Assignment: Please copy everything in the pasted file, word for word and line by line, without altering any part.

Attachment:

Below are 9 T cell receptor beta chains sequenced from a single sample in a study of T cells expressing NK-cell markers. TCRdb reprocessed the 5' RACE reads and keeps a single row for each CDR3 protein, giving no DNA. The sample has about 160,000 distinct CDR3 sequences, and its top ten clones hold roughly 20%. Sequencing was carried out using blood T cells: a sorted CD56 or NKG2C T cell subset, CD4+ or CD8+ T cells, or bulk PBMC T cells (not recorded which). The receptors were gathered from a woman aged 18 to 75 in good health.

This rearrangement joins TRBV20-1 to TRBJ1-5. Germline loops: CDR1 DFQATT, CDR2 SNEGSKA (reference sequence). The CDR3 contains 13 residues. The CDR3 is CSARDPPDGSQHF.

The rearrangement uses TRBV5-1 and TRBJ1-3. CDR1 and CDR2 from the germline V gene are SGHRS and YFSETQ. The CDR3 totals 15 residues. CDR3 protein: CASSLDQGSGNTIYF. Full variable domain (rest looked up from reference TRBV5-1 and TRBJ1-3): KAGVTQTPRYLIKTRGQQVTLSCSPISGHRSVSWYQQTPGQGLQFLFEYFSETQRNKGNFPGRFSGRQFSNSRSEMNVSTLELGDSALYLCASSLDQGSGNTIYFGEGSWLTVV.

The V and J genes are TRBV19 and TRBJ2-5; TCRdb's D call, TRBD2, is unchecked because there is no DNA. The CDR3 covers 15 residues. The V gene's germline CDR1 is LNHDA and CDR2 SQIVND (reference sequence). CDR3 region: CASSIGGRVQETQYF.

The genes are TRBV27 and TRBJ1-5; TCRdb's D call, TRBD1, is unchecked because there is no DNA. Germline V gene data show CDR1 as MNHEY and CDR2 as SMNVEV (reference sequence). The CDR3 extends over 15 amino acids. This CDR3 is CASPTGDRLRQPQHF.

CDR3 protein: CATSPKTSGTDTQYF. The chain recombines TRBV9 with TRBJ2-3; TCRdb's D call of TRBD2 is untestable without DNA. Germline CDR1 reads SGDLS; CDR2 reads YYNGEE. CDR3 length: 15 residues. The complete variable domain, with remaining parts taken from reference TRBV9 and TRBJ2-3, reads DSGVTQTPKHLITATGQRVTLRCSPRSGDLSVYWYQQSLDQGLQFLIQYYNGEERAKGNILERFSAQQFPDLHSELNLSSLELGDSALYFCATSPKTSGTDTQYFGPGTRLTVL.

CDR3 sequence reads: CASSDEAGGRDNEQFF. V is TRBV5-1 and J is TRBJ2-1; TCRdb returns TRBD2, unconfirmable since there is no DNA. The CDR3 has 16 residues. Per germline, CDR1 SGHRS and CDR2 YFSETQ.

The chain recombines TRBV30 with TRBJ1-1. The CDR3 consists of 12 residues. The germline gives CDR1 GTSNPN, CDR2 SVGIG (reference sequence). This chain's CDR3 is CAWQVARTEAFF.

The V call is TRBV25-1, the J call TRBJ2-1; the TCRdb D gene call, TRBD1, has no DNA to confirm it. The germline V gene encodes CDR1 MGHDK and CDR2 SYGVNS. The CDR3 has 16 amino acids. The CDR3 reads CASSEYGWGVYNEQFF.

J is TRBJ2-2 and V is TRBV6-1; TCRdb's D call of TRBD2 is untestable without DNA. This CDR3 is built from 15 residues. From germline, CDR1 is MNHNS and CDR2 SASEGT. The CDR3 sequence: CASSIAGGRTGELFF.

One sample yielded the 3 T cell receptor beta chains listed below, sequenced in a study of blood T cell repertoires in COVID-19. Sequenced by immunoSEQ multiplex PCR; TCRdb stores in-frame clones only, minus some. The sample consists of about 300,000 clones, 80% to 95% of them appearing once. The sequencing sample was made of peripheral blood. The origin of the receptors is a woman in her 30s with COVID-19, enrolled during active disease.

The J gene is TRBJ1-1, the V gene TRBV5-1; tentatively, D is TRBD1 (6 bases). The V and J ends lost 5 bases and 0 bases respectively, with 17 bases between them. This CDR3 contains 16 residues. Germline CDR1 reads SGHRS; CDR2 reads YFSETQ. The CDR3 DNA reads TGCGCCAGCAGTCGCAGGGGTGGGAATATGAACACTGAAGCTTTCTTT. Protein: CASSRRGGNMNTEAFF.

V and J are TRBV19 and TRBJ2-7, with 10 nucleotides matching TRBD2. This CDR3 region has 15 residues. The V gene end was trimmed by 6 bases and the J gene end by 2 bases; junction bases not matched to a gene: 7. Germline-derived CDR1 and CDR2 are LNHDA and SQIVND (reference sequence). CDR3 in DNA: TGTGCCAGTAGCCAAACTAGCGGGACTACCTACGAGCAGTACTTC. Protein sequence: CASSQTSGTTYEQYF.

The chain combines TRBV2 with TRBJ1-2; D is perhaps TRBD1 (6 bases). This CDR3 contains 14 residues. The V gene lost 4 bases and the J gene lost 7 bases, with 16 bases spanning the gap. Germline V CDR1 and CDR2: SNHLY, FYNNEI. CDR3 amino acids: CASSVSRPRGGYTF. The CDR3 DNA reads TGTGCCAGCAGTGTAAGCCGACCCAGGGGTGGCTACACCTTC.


Below are 9 T cell receptor beta chains sequenced from a single sample in a study of T cells expressing NK-cell markers. TCRdb reprocessed the 5' RACE reads and keeps a single row for each CDR3 protein, giving no DNA. The sample has about 160,000 distinct CDR3 sequences, and its top ten clones hold roughly 20%. Sequencing was carried out using blood T cells: a sorted CD56 or NKG2C T cell subset, CD4+ or CD8+ T cells, or bulk PBMC T cells (not recorded which). The receptors were gathered from a woman aged 18 to 75 in good health.

This rearrangement joins TRBV20-1 to TRBJ1-5. Germline loops: CDR1 DFQATT, CDR2 SNEGSKA (reference sequence). The CDR3 contains 13 residues. The CDR3 is CSARDPPDGSQHF.

The rearrangement uses TRBV5-1 and TRBJ1-3. CDR1 and CDR2 from the germline V gene are SGHRS and YFSETQ. The CDR3 totals 15 residues. CDR3 protein: CASSLDQGSGNTIYF. Full variable domain (rest looked up from reference TRBV5-1 and TRBJ1-3): KAGVTQTPRYLIKTRGQQVTLSCSPISGHRSVSWYQQTPGQGLQFLFEYFSETQRNKGNFPGRFSGRQFSNSRSEMNVSTLELGDSALYLCASSLDQGSGNTIYFGEGSWLTVV.

The V and J genes are TRBV19 and TRBJ2-5; TCRdb's D call, TRBD2, is unchecked because there is no DNA. The CDR3 covers 15 residues. The V gene's germline CDR1 is LNHDA and CDR2 SQIVND (reference sequence). CDR3 region: CASSIGGRVQETQYF.

The genes are TRBV27 and TRBJ1-5; TCRdb's D call, TRBD1, is unchecked because there is no DNA. Germline V gene data show CDR1 as MNHEY and CDR2 as SMNVEV (reference sequence). The CDR3 extends over 15 amino acids. This CDR3 is CASPTGDRLRQPQHF.

CDR3 protein: CATSPKTSGTDTQYF. The chain recombines TRBV9 with TRBJ2-3; TCRdb's D call of TRBD2 is untestable without DNA. Germline CDR1 reads SGDLS; CDR2 reads YYNGEE. CDR3 length: 15 residues. The complete variable domain, with remaining parts taken from reference TRBV9 and TRBJ2-3, reads DSGVTQTPKHLITATGQRVTLRCSPRSGDLSVYWYQQSLDQGLQFLIQYYNGEERAKGNILERFSAQQFPDLHSELNLSSLELGDSALYFCATSPKTSGTDTQYFGPGTRLTVL.

CDR3 sequence reads: CASSDEAGGRDNEQFF. V is TRBV5-1 and J is TRBJ2-1; TCRdb returns TRBD2, unconfirmable since there is no DNA. The CDR3 has 16 residues. Per germline, CDR1 SGHRS and CDR2 YFSETQ.

The chain recombines TRBV30 with TRBJ1-1. The CDR3 consists of 12 residues. The germline gives CDR1 GTSNPN, CDR2 SVGIG (reference sequence). This chain's CDR3 is CAWQVARTEAFF.

The V call is TRBV25-1, the J call TRBJ2-1; the TCRdb D gene call, TRBD1, has no DNA to confirm it. The germline V gene encodes CDR1 MGHDK and CDR2 SYGVNS. The CDR3 has 16 amino acids. The CDR3 reads CASSEYGWGVYNEQFF.

J is TRBJ2-2 and V is TRBV6-1; TCRdb's D call of TRBD2 is untestable without DNA. This CDR3 is built from 15 residues. From germline, CDR1 is MNHNS and CDR2 SASEGT. The CDR3 sequence: CASSIAGGRTGELFF.

One sample yielded the 3 T cell receptor beta chains listed below, sequenced in a study of blood T cell repertoires in COVID-19. Sequenced by immunoSEQ multiplex PCR; TCRdb stores in-frame clones only, minus some. The sample consists of about 300,000 clones, 80% to 95% of them appearing once. The sequencing sample was made of peripheral blood. The origin of the receptors is a woman in her 30s with COVID-19, enrolled during active disease.

The J gene is TRBJ1-1, the V gene TRBV5-1; tentatively, D is TRBD1 (6 bases). The V and J ends lost 5 bases and 0 bases respectively, with 17 bases between them. This CDR3 contains 16 residues. Germline CDR1 reads SGHRS; CDR2 reads YFSETQ. The CDR3 DNA reads TGCGCCAGCAGTCGCAGGGGTGGGAATATGAACACTGAAGCTTTCTTT. Protein: CASSRRGGNMNTEAFF.

V and J are TRBV19 and TRBJ2-7, with 10 nucleotides matching TRBD2. This CDR3 region has 15 residues. The V gene end was trimmed by 6 bases and the J gene end by 2 bases; junction bases not matched to a gene: 7. Germline-derived CDR1 and CDR2 are LNHDA and SQIVND (reference sequence). CDR3 in DNA: TGTGCCAGTAGCCAAACTAGCGGGACTACCTACGAGCAGTACTTC. Protein sequence: CASSQTSGTTYEQYF.

The chain combines TRBV2 with TRBJ1-2; D is perhaps TRBD1 (6 bases). This CDR3 contains 14 residues. The V gene lost 4 bases and the J gene lost 7 bases, with 16 bases spanning the gap. Germline V CDR1 and CDR2: SNHLY, FYNNEI. CDR3 amino acids: CASSVSRPRGGYTF. The CDR3 DNA reads TGTGCCAGCAGTGTAAGCCGACCCAGGGGTGGCTACACCTTC.